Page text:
Malnutrition in the Elderly
Malnutrition in the elderly, whether it is over-nutrition or under-nutrition is a horror. It can result from a lack, or excess, of a fixed amount of nutrients in the right proportions. According to the World Health Organization (WHO), malnutrition is singlehandedly the greatest threat to public health. (Malnutrition: The Starvelings, 2008) With the elderly population increasing in the world, it is a commonly acknowledged, and an unfortunate incidence, that malnutrition in the elderly is increasing with it.
Does malnutrition in the elderly come from ageing alone?
As we age, our dietary needs become exceedingly difficult to meet. A number of factors such as illness, poor mobility (when it comes to being able to cook healthy meals), dietary restrictions, altered senses, dry mouth etc. can cause malnutrition in the elderly. Sometimes it is not a medical condition but a psychological one such as depression, which results from feeling lonely, that causes malnutrition in the elderly.
So how do you identify malnutrition?
It’s simple. Most seniors start showing signs of malnutrition at an early stage. It is important to recognize this signs if we are to counter malnutrition effectively and save our loved ones delayed hospital stays, sickness, and ill-being.
One of the most prominent signs of malnutrition in the elderly is a medical condition called Sarcopenia. It results in a frail appearance by the persistent degeneration of muscle mass, sometimes also referred to as the frailty syndrome. It is linked to long term disabilities and increases chances of falls & fractures, proving to be fatal.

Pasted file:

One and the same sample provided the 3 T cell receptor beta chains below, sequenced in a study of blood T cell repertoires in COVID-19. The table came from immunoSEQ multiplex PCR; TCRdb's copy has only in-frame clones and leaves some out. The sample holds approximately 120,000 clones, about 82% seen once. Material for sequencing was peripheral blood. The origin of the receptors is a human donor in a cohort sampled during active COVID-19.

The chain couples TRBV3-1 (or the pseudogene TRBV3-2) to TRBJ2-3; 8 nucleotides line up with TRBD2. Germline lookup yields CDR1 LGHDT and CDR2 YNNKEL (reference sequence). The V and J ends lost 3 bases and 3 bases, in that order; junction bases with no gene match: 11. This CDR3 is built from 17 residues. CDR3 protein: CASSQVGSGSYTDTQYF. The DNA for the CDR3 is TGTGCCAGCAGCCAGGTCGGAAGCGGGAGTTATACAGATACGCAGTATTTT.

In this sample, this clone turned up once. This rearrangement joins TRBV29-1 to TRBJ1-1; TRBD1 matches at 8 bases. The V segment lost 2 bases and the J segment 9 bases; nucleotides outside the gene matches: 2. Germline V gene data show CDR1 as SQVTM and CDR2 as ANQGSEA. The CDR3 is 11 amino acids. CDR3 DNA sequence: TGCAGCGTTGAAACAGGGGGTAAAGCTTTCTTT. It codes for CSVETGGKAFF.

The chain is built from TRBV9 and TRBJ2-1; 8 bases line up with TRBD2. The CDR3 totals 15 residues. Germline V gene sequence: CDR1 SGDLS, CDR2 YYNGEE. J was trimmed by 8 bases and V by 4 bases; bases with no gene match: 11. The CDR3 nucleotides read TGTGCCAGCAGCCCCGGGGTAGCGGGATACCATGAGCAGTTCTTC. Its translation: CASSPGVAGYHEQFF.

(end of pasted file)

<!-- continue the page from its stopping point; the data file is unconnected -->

Other changes in appearance which may signify malnutrition in the elderly include substance loss in fat under the skin, also referred to as subcutaneous fat, hollow appearance under the eye temple, bruising, flaky skin and other skin conditions such as Oedema. If bones start to show and skin starts wasting, you should definitely identify that as malnutrition.
Among the most obvious symptoms of malnutrition in the elderly are rapid weight loss and loss of appetite, but other signs may include receding gums, hair fall, dryness and depression.
Remember that malnutrition in the elderly can cause severe, long lasting implications to your loved one’s health. To avoid them physical and emotional trauma, learn how to prevent malnutrition in the elderly.
How To Prevent Malnutrition In The Elderly
To prevent malnutrition in the elderly, first and foremost, make sure that their dietary needs are met. To increase food consumption, down try to shove large meals at meal times down their throats, but rather take it slowly and provide small meals at regular intervals throughout the days. Make sure that seniors are hydrated by providing ample amounts of water. Make regular dentist checks so that there are no problems during eating. Encourage exercise and dietary supplements such as calcium to strengthen bones.
Lastly, and the most effective tool to prevent malnutrition in the elderly, is love. Love them and make sure they know they are loved. Loneliness and despair in old age can lead to depression, memory loss, and other psychological problems which have marked consequences on physical health. Share a jog or a meal with an older loved one. They need your support, kindness and care.